Our Guernica Cycle – Ivanka / Merkel 03.17.2017, 2017, 50x80cm, oil on canvas and associated print editions, greg.org
Happy apparent Birthday, Ivanka!
I’ve been staring at her distorted portrait for so long, it took the shock of the news yesterday to make me realize I have not actually, officially, gone public with the results of the first picture I Kickstarted. “Our Guernica, by Our Picasso,” an historic painting to mark the moment last March when Ivanka Trump turned up in a White House meeting with the leader of the free world, Angela Merkel, executed in the style of George W. Bush.
In the course of production of the pyramidful of print editions, plus some canvases, the project became Our Guernica Cycle, and Ivanka/Merkel 03.17.2017 became the first image, unfortunately, and not the last. I’ve now lived with these images for almost six months. All but two of the project backers have received their merch [the last two canvases are staring at me right now, set to be shipped before the opioid crisis is solved.]
And a new image is complete. It is a moment for reflection. Also a moment to celebrate getting these things out of the house. And I’m still asking the question I started with: what is art supposed to do? What is a painting for? The image I ended up with is terrible. In the process of applying the Kinkade-ian custom “highlights,” I realized they could only and ever make things worse. I started calling them “highblights,” or just “blight.” I gave backers the choice between “more blight!” and “it’s bad enough!” and they split almost evenly. With the last works going out the door, I am still undecided.
What does it mean, too, for an artwork to be experienced only [or largely] privately, by its purchasers? It is the antithesis of a Guernica; it’s My Own Private Guernica. Our Guernica.
The greatest outcome from this project has to be the show of support, the collective, shared outrage combined with an open-eyed engagement with art, even knowing it will not solve the horrible problems looming all around us. 59 people bought prints that didn’t exist of an image that hadn’t been created yet, in order to see it happen. And that is amazing, and I am very grateful. Maybe the real Our Guernica is the friends we make along the way.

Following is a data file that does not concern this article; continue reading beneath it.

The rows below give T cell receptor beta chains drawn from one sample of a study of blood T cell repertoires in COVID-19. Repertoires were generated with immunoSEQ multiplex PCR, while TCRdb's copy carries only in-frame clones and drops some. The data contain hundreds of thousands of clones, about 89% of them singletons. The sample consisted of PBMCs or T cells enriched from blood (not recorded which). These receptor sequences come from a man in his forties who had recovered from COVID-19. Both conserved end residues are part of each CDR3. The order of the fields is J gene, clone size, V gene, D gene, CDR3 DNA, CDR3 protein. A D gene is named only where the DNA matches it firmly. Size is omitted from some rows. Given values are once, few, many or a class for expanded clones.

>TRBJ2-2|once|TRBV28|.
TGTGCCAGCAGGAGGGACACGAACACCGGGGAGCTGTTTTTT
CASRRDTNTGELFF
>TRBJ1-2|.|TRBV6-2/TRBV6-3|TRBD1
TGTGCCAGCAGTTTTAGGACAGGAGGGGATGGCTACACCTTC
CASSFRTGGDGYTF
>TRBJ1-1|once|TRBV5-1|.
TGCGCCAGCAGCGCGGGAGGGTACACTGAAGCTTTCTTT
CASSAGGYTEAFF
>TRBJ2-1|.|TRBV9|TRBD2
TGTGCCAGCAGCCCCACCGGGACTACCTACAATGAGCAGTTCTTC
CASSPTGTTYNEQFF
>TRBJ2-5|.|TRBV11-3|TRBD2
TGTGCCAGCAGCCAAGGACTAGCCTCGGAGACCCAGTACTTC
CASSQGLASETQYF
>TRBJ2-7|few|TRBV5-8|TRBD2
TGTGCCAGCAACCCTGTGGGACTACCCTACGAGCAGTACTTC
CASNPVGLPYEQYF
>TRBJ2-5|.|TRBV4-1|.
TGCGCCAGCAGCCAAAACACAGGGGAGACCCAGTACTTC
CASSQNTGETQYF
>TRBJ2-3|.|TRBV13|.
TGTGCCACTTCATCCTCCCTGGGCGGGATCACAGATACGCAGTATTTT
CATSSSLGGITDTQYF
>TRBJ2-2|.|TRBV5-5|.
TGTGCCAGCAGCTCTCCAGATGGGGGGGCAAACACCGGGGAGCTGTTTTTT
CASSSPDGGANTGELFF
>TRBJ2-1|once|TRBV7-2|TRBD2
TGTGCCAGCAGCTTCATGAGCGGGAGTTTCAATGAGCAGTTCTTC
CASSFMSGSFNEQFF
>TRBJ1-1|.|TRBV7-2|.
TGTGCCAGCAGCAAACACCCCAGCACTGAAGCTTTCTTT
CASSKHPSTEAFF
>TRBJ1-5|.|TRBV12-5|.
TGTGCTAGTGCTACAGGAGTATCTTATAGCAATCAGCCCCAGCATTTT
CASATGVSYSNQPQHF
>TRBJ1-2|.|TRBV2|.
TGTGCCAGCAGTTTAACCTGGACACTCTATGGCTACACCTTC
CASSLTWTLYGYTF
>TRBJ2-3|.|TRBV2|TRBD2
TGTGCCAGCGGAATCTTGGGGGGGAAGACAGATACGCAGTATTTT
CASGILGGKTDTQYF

Six months later, though, we’re obviously not through this. The world has not ended [I’m writing this at 11:39 on Monday night. Oh, I’m just about to publish it at 1PM on Tuesday.] The world has not ended, but our town square is still being strafed by Nazis. So Our Guernica is Our Guernica Cycle. What does that mean?
In the spirit of #thisisnotnormal, I’ve been working my way through images and possibilities, with the goal of accurately witnessing and capturing the political horrors and threats that surround us. Even more than Guernica, I’ve been thinking of Goya, whose Disasters of War series, 80+ prints whose creation occupied decades, and which Goya did not anticipate publishing in full in his own atrocity-rattled lifetime. I’ve especially come to appreciate the Chapman brothers’ Insult to Injury project, [above] where their clownish embellishments of a Goya Disasters of War portfolio condemned the folly of Bush & Blair’s Iraq War. [Called it, obv.]
So I expect this series will go on a while. After the backers were taken care of, I used the rest of the Kickstarter project funds to commission the next painting. It, too, has arrived. I think I will invite the original backers to order one first, but it should be available soon. It, too, was created with instructions to look like George Bush had painted it. The Chinese painters I’m working with seem to have gotten a little better at this bad style. Perhaps that will be when we know the Cycle is complete: when the #ChinesePaintMill system designed to industrialize Gerhard Richter’s paint-from-photo tactics can successfully reproduce the clumsy expressionist facture of the man who is still, alas, America’s most relevant painter. So stay tuned.
Our Guernica, After Our Picasso [kickstarter]
Previously, related: On Coming Around on Insult to Injury